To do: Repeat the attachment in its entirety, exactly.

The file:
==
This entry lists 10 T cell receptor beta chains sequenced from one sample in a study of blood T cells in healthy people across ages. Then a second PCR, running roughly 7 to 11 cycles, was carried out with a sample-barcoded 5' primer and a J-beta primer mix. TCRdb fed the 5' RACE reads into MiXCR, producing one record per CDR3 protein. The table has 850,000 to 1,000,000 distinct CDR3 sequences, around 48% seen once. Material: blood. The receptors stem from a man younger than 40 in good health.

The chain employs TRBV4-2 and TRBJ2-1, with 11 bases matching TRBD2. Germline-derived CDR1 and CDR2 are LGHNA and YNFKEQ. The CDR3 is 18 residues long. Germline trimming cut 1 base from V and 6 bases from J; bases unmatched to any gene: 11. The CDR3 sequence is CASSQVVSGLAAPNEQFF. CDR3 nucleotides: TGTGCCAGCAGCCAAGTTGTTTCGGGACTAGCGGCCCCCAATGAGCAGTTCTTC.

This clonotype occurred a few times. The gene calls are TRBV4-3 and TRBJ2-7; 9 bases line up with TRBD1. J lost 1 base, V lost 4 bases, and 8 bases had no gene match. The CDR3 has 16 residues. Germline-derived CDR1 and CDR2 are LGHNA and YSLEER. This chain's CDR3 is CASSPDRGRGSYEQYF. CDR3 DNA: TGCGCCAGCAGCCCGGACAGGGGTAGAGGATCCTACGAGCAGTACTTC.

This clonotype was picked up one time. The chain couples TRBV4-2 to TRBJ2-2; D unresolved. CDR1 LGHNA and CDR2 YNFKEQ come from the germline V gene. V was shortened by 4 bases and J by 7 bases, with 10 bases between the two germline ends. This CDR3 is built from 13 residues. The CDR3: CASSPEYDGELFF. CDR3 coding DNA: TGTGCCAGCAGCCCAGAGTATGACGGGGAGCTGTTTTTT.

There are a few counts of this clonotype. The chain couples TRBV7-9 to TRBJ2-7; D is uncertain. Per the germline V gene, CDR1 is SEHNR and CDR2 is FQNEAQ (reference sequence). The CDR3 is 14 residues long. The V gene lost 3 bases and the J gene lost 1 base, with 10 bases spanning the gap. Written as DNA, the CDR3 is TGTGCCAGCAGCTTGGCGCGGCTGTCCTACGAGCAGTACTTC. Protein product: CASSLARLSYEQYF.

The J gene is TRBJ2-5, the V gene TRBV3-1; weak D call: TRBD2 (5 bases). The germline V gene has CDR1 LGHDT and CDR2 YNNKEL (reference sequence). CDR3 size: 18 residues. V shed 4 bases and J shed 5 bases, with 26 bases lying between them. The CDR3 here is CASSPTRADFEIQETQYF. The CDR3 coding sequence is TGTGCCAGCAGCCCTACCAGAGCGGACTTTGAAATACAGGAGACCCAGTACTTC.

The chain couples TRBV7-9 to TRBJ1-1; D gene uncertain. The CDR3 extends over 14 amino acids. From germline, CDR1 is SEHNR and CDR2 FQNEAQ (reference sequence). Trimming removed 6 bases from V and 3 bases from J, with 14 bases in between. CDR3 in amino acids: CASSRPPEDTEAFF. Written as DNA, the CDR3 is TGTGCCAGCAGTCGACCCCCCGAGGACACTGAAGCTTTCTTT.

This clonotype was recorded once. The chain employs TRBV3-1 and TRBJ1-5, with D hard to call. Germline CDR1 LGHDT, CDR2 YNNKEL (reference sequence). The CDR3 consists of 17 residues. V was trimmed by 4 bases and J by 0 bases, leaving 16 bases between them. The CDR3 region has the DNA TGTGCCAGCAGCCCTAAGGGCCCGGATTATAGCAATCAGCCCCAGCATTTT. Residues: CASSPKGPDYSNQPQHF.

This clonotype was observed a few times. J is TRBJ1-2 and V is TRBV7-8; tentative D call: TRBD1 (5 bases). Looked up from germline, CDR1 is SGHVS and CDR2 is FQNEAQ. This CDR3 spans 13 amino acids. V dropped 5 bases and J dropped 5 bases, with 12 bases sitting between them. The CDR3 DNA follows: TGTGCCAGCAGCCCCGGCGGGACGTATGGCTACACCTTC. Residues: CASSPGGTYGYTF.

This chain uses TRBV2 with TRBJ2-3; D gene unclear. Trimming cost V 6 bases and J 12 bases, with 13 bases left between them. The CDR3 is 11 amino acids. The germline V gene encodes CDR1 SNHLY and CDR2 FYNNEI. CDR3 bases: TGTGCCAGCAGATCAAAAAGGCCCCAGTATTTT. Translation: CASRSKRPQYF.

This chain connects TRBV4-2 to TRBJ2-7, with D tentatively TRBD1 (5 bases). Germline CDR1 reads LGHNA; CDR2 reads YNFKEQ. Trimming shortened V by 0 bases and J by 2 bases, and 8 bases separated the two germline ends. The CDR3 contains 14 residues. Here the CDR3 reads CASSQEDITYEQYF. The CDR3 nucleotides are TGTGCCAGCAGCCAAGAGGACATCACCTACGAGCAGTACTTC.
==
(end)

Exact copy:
This entry lists 10 T cell receptor beta chains sequenced from one sample in a study of blood T cells in healthy people across ages. Then a second PCR, running roughly 7 to 11 cycles, was carried out with a sample-barcoded 5' primer and a J-beta primer mix. TCRdb fed the 5' RACE reads into MiXCR, producing one record per CDR3 protein. The table has 850,000 to 1,000,000 distinct CDR3 sequences, around 48% seen once. Material: blood. The receptors stem from a man younger than 40 in good health.

The chain employs TRBV4-2 and TRBJ2-1, with 11 bases matching TRBD2. Germline-derived CDR1 and CDR2 are LGHNA and YNFKEQ. The CDR3 is 18 residues long. Germline trimming cut 1 base from V and 6 bases from J; bases unmatched to any gene: 11. The CDR3 sequence is CASSQVVSGLAAPNEQFF. CDR3 nucleotides: TGTGCCAGCAGCCAAGTTGTTTCGGGACTAGCGGCCCCCAATGAGCAGTTCTTC.

This clonotype occurred a few times. The gene calls are TRBV4-3 and TRBJ2-7; 9 bases line up with TRBD1. J lost 1 base, V lost 4 bases, and 8 bases had no gene match. The CDR3 has 16 residues. Germline-derived CDR1 and CDR2 are LGHNA and YSLEER. This chain's CDR3 is CASSPDRGRGSYEQYF. CDR3 DNA: TGCGCCAGCAGCCCGGACAGGGGTAGAGGATCCTACGAGCAGTACTTC.

This clonotype was picked up one time. The chain couples TRBV4-2 to TRBJ2-2; D unresolved. CDR1 LGHNA and CDR2 YNFKEQ come from the germline V gene. V was shortened by 4 bases and J by 7 bases, with 10 bases between the two germline ends. This CDR3 is built from 13 residues. The CDR3: CASSPEYDGELFF. CDR3 coding DNA: TGTGCCAGCAGCCCAGAGTATGACGGGGAGCTGTTTTTT.

There are a few counts of this clonotype. The chain couples TRBV7-9 to TRBJ2-7; D is uncertain. Per the germline V gene, CDR1 is SEHNR and CDR2 is FQNEAQ (reference sequence). The CDR3 is 14 residues long. The V gene lost 3 bases and the J gene lost 1 base, with 10 bases spanning the gap. Written as DNA, the CDR3 is TGTGCCAGCAGCTTGGCGCGGCTGTCCTACGAGCAGTACTTC. Protein product: CASSLARLSYEQYF.

The J gene is TRBJ2-5, the V gene TRBV3-1; weak D call: TRBD2 (5 bases). The germline V gene has CDR1 LGHDT and CDR2 YNNKEL (reference sequence). CDR3 size: 18 residues. V shed 4 bases and J shed 5 bases, with 26 bases lying between them. The CDR3 here is CASSPTRADFEIQETQYF. The CDR3 coding sequence is TGTGCCAGCAGCCCTACCAGAGCGGACTTTGAAATACAGGAGACCCAGTACTTC.

The chain couples TRBV7-9 to TRBJ1-1; D gene uncertain. The CDR3 extends over 14 amino acids. From germline, CDR1 is SEHNR and CDR2 FQNEAQ (reference sequence). Trimming removed 6 bases from V and 3 bases from J, with 14 bases in between. CDR3 in amino acids: CASSRPPEDTEAFF. Written as DNA, the CDR3 is TGTGCCAGCAGTCGACCCCCCGAGGACACTGAAGCTTTCTTT.

This clonotype was recorded once. The chain employs TRBV3-1 and TRBJ1-5, with D hard to call. Germline CDR1 LGHDT, CDR2 YNNKEL (reference sequence). The CDR3 consists of 17 residues. V was trimmed by 4 bases and J by 0 bases, leaving 16 bases between them. The CDR3 region has the DNA TGTGCCAGCAGCCCTAAGGGCCCGGATTATAGCAATCAGCCCCAGCATTTT. Residues: CASSPKGPDYSNQPQHF.

This clonotype was observed a few times. J is TRBJ1-2 and V is TRBV7-8; tentative D call: TRBD1 (5 bases). Looked up from germline, CDR1 is SGHVS and CDR2 is FQNEAQ. This CDR3 spans 13 amino acids. V dropped 5 bases and J dropped 5 bases, with 12 bases sitting between them. The CDR3 DNA follows: TGTGCCAGCAGCCCCGGCGGGACGTATGGCTACACCTTC. Residues: CASSPGGTYGYTF.

This chain uses TRBV2 with TRBJ2-3; D gene unclear. Trimming cost V 6 bases and J 12 bases, with 13 bases left between them. The CDR3 is 11 amino acids. The germline V gene encodes CDR1 SNHLY and CDR2 FYNNEI. CDR3 bases: TGTGCCAGCAGATCAAAAAGGCCCCAGTATTTT. Translation: CASRSKRPQYF.

This chain connects TRBV4-2 to TRBJ2-7, with D tentatively TRBD1 (5 bases). Germline CDR1 reads LGHNA; CDR2 reads YNFKEQ. Trimming shortened V by 0 bases and J by 2 bases, and 8 bases separated the two germline ends. The CDR3 contains 14 residues. Here the CDR3 reads CASSQEDITYEQYF. The CDR3 nucleotides are TGTGCCAGCAGCCAAGAGGACATCACCTACGAGCAGTACTTC.